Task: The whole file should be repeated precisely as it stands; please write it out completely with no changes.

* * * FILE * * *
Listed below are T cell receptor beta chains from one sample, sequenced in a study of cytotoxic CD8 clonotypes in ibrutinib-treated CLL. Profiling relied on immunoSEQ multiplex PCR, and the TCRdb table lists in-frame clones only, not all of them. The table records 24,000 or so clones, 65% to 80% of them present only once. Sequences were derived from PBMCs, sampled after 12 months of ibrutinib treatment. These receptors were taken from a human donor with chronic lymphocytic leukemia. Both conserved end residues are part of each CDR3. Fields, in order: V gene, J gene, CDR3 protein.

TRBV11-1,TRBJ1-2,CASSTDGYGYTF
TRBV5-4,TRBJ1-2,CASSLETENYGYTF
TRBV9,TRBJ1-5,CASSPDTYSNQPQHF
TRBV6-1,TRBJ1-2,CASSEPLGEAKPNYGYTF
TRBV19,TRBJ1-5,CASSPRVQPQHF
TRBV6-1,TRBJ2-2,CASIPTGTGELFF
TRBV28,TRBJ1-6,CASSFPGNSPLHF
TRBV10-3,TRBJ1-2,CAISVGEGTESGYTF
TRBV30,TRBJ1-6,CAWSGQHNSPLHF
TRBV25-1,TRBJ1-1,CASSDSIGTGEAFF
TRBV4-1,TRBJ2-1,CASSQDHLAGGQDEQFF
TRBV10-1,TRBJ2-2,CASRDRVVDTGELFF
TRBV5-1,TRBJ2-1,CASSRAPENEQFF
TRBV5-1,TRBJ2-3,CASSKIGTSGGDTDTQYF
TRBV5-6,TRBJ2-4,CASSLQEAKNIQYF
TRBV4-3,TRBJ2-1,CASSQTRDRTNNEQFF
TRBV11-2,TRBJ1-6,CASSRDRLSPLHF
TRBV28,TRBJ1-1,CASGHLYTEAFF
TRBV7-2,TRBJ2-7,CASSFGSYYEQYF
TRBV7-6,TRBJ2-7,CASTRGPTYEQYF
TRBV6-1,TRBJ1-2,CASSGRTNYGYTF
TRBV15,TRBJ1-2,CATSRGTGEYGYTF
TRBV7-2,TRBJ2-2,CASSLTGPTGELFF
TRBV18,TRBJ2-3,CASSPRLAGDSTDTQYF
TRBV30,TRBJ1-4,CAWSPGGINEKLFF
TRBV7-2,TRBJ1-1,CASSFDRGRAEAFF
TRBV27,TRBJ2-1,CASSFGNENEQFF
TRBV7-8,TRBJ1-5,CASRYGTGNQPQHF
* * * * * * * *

Listed below are T cell receptor beta chains from one sample, sequenced in a study of cytotoxic CD8 clonotypes in ibrutinib-treated CLL. Profiling relied on immunoSEQ multiplex PCR, and the TCRdb table lists in-frame clones only, not all of them. The table records 24,000 or so clones, 65% to 80% of them present only once. Sequences were derived from PBMCs, sampled after 12 months of ibrutinib treatment. These receptors were taken from a human donor with chronic lymphocytic leukemia. Both conserved end residues are part of each CDR3. Fields, in order: V gene, J gene, CDR3 protein.

TRBV11-1,TRBJ1-2,CASSTDGYGYTF
TRBV5-4,TRBJ1-2,CASSLETENYGYTF
TRBV9,TRBJ1-5,CASSPDTYSNQPQHF
TRBV6-1,TRBJ1-2,CASSEPLGEAKPNYGYTF
TRBV19,TRBJ1-5,CASSPRVQPQHF
TRBV6-1,TRBJ2-2,CASIPTGTGELFF
TRBV28,TRBJ1-6,CASSFPGNSPLHF
TRBV10-3,TRBJ1-2,CAISVGEGTESGYTF
TRBV30,TRBJ1-6,CAWSGQHNSPLHF
TRBV25-1,TRBJ1-1,CASSDSIGTGEAFF
TRBV4-1,TRBJ2-1,CASSQDHLAGGQDEQFF
TRBV10-1,TRBJ2-2,CASRDRVVDTGELFF
TRBV5-1,TRBJ2-1,CASSRAPENEQFF
TRBV5-1,TRBJ2-3,CASSKIGTSGGDTDTQYF
TRBV5-6,TRBJ2-4,CASSLQEAKNIQYF
TRBV4-3,TRBJ2-1,CASSQTRDRTNNEQFF
TRBV11-2,TRBJ1-6,CASSRDRLSPLHF
TRBV28,TRBJ1-1,CASGHLYTEAFF
TRBV7-2,TRBJ2-7,CASSFGSYYEQYF
TRBV7-6,TRBJ2-7,CASTRGPTYEQYF
TRBV6-1,TRBJ1-2,CASSGRTNYGYTF
TRBV15,TRBJ1-2,CATSRGTGEYGYTF
TRBV7-2,TRBJ2-2,CASSLTGPTGELFF
TRBV18,TRBJ2-3,CASSPRLAGDSTDTQYF
TRBV30,TRBJ1-4,CAWSPGGINEKLFF
TRBV7-2,TRBJ1-1,CASSFDRGRAEAFF
TRBV27,TRBJ2-1,CASSFGNENEQFF
TRBV7-8,TRBJ1-5,CASRYGTGNQPQHF